In light of this, I was pleased to see Pell reminding Summit attendees of the fact that auditory strings are by nature serial, and therefore much slower to search than text strings.  While natural language processing (fueled by AGI) may indeed improve voice interfaces tremendously, I shudder to imagine a future in which constant, ubiquitous chatter and illiteracy become the norm.  Thankfully, I seriously doubt this future will ever actually come about, seeing as there are so many obvious example cases where either text or voice is the better medium for information storage or communication.  It just surprises me that anyone would even bother postulating a voice-only future.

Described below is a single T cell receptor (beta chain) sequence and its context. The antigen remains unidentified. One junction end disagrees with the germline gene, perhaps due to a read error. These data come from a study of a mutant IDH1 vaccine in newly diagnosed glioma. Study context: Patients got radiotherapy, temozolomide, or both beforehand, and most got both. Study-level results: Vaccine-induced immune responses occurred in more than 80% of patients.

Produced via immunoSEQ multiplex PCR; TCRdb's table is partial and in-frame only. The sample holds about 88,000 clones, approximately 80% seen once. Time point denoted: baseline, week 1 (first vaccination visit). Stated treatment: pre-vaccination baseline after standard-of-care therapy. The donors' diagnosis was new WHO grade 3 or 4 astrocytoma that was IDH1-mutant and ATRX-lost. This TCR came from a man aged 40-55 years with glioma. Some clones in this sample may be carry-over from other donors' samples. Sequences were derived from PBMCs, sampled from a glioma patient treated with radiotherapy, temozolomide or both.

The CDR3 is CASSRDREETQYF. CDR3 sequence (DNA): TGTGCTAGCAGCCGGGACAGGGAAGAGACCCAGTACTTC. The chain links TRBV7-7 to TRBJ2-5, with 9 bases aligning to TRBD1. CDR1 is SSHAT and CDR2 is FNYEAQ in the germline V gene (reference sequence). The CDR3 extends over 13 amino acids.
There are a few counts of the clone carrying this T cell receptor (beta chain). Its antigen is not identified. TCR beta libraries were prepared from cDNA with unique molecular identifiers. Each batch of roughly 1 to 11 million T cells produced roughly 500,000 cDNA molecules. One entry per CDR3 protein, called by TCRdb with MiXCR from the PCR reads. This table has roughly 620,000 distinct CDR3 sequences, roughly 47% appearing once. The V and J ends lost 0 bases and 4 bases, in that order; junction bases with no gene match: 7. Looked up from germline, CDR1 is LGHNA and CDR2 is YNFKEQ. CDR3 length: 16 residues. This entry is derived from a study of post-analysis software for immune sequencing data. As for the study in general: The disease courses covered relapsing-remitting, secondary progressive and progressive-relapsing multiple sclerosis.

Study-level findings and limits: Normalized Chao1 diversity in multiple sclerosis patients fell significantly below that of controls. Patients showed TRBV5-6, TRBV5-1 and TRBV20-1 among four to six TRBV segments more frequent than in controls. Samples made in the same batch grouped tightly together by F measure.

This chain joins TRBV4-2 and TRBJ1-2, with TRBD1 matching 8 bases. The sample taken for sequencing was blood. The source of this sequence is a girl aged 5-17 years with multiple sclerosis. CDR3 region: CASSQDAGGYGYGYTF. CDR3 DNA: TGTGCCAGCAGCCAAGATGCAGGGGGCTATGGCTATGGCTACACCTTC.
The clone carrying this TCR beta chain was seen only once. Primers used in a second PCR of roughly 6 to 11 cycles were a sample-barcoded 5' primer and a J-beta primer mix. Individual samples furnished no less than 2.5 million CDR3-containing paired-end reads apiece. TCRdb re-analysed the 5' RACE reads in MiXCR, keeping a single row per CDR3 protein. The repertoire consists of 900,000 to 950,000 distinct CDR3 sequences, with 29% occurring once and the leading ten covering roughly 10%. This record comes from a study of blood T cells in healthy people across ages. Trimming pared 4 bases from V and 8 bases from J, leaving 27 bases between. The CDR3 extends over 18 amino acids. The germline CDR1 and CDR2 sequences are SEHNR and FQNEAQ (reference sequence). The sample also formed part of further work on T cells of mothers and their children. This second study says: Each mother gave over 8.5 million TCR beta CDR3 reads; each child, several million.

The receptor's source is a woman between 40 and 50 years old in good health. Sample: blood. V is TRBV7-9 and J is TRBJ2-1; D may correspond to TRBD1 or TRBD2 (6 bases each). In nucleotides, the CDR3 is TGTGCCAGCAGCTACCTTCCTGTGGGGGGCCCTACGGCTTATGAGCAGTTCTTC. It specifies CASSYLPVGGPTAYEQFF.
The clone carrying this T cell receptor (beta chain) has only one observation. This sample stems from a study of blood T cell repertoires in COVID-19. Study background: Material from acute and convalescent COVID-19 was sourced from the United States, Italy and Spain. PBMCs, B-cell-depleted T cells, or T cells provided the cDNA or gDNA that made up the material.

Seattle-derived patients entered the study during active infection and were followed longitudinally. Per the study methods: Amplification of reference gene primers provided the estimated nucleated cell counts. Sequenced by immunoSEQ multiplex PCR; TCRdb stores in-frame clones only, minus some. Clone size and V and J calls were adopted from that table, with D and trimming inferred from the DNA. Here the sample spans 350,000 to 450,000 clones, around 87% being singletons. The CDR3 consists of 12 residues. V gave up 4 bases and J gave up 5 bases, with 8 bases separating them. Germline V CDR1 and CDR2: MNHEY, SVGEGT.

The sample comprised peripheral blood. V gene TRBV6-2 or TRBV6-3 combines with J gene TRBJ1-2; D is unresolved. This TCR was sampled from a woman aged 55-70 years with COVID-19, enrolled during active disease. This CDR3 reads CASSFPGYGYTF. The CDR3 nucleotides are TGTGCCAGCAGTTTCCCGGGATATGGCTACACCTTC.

Near the conclusion of his presentation, Barney Pell addressed the question of why he supports the Singularity Institute for Artificial Intelligence—basically, while he recognizes that it may be impossible to predict precisely when “profound change” starts to come about as a result of AI and other technological developments, he sees the need to discuss the matter sooner rather than later.  He suggested that in the future, “people will thank futurists” (presumably, for at least attempting to open up the topic space surrounding key potential tech-driven changes).  Given the (mixed, at best) track record of “futurists” throughout the ages I can’t say whether I necessarily agree with Pell on this point. 

Overall, Pell’s presentation was very much grounded in the “here and now”, and his examples of military, gaming, and language-processing applications for AI definitely made a compelling case for the idea that AI is far from being a mere science fiction pipe dream.  If AGI can be developed, it does seem that the infrastructure exists through which it may, within the next few decades or so, be developed.